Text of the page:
TARGETING TOOLKIT

Focusing efforts to create opportunities
for rural poor people

About the toolkit

Purpose – This targeting tool kit is to help you implement the revised operational guidelines on targeting and provide clear guidance on how implement IFAD's Targeting Policy: Reaching the Rural Poor so we can all collectively work to improve the targeting performance of IFAD supported operations.

What it contains – This toolkit is conceived as a one-stop shop and created to provide easy access to IFAD resources to develop poverty targeting strategies and monitor their implementation. It includes downloadable guidance notes and checklists for ease of reference for people on the go. This toolkit also refers to various IFAD-relevant policies and approaches.

Who is it for? – It aimed at staff members, consultants at every level involved in operations and those curious about what makes IFAD unique in its approach.

How to use it – The toolkit is met to be used regularly during the project cycle from COSOP to COMPLETION. It will be updated regularly, and as always, we welcome your suggestions to make the toolkit better – send them to gender@ifad.org.

Targeting in IFAD’s operations

In its targeting policy of 2006, IFAD defines targeting as the set of purposefully designed actions and measures which ensure, or at least significantly increase the likelihood, that:

• specific groups of poor people - and women and men equally - will benefit from the development initiatives it supports;

• while at the same time diminishing the risk that the less poor will benefit disproportionately.

What is targeting? Targeting is traditionally defined as the process by which resources are directed to specific groups of the population, defined as poor on the basis of pre-determined eligibility criteria. 

What is targeting at IFAD? IFAD defines targeting more broadly as the set of purposefully designed actions and measures which ensure, or at least significantly increase the likelihood, that specific groups of poor people - and women and men equally - will benefit from the development initiatives it supports; while at the same time diminishing the risk that the less poor will benefit disproportionately

At IFAD, targeting is more than eligibility criteria. Targeting Targeting in IFAD does not refer exclusively to the implementation of eligibility conditions. It is rather understood as a comprehensive set of mutually supportive measures aimed at promoting the gradual inclusion of the poorest and most vulnerable in economic development and rural institutions, while at the same time creating disincentives for rural elites to capture resources, opportunities and decision-making.

IFAD’s targeting approach include these methods and measures:  

Geographic targeting

to select the poorest or most vulnerable areas within a country or region

Direct targeting

choice of eligibility criteria when services and resources are channelled to specific individuals or households

Self-targeting measures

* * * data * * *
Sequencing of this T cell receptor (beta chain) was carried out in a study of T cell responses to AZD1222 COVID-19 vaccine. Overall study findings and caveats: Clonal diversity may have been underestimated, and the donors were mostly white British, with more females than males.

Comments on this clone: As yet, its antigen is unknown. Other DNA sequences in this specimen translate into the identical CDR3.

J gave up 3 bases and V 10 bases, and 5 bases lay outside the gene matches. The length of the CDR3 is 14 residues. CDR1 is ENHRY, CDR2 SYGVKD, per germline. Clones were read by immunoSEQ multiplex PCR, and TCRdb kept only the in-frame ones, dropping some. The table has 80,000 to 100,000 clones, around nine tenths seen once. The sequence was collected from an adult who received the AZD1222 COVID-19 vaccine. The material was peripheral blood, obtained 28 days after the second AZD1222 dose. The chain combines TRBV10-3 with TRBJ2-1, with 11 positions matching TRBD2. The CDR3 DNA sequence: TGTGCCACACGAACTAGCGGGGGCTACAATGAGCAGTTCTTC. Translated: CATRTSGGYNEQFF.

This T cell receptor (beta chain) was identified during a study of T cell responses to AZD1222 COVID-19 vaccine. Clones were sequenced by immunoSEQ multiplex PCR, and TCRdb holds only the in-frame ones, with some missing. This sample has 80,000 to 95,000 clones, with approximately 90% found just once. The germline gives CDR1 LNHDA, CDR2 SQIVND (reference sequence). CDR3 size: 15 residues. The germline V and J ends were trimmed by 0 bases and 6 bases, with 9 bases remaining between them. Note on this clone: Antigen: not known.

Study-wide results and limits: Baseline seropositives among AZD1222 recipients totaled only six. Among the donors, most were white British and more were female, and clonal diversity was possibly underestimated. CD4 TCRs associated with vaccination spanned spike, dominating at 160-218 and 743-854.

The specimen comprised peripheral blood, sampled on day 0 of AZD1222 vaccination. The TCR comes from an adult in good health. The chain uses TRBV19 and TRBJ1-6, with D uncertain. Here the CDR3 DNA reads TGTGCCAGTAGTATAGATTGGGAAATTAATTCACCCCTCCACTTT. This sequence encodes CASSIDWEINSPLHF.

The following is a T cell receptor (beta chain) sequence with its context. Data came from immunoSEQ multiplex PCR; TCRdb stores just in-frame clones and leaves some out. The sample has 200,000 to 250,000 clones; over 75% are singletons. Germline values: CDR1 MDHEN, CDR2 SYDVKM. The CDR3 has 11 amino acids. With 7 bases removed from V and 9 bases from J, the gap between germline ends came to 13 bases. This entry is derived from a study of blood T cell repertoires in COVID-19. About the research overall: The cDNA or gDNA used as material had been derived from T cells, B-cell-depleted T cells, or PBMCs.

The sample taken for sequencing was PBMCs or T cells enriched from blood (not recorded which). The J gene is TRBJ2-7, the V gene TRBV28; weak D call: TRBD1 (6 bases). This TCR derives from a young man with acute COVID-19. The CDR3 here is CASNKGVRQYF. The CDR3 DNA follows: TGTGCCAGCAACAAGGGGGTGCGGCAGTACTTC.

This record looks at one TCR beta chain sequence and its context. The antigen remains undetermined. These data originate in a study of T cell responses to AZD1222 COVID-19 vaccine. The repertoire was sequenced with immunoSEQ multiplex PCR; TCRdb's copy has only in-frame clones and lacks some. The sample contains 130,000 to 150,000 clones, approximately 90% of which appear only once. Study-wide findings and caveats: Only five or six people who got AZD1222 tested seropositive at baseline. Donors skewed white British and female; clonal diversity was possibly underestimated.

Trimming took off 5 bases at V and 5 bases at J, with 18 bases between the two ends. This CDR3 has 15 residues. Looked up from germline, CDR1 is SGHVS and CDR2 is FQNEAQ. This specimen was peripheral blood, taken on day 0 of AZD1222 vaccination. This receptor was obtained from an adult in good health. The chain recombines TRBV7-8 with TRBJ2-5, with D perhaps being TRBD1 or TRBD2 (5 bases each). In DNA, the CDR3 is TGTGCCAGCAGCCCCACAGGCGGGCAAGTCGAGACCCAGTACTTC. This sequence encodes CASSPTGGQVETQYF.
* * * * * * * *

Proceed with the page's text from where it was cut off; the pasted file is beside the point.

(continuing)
include the provision of goods and services that are aligned with the priorities, assets, capacities and livelihood strategies of the identified target groups

Enabling measures 

to promote a policy and institutional environment among stakeholders and partners that is favourable to poverty targeting

Procedural measures

to facilitate transparency in administrative procedures and remove unintended obstacles that may hinder social inclusion and gender equality

Empowering and capacity-building

to develop the capacity and self-confidence that they can articulate their needs and participate in planning, decision-making and project activities

Leaving no one behind

In line with the 2030 SDGs Agenda of eradicating poverty in all its forms and the Leave No One Behind principle, in 2019 IFAD has committed to improve its targeting performance.

Why does it matter?

• the pace of poverty reduction is starting to decelerate
• extreme poverty is three times higher in rural areas than urban areas
• the poorest and most marginalized people continue to be left behind .


One of the key objectives of IFAD’s targeting strategy is to empower those who are left behind to participate in rural development as active citizens. IFAD approach to targeting is strongly intertwined with the Fund’s social inclusion agenda and the
stakeholder engagement framework.


Revised Operational Guidelines
on Targeting

IFAD has revised the operational guidelines on targeting to provide clear guidance on how to go about targeting various groups along the project cycle from COSOP to completion. The ultimate objective is to improve the targeting performance of IFAD’s supported operations.

What has changed

• New context: 2030 Agenda and its principle of Leaving no one behind

• Clarity on who to target: Poorest, poor and vulnerable rural people

• Revised targeting principles

• Step-wise approach to targeting along the programme cycle from COSOP to completion

• Features of a robust poverty analysis

• Definition and prioritization of criteria for geographic targeting

• Outlines pathways out of poverty

• Strong focus on participation and accountability during implementation

• M&E outreach indicators are disaggregated by socio-economic profiles

• Annexes with guidelines for “targeting priority groups” (women, youth, IPs and people with disabilities) and “targeting in different thematic investments”.

Who does IFAD target?

IFAD's mandate and its targeting policy defines its target group as rural people living in poverty and experiencing food insecurity in developing countries.

Within this broad group, as defined in the revised operational guidelines on targeting IFAD’s comparative advantage lies in its targeting of:

• the poorest, the poor, the vulnerable peoples in line with the multiple indicators tracking SDG1 (poverty, inclusion, vulnerability); and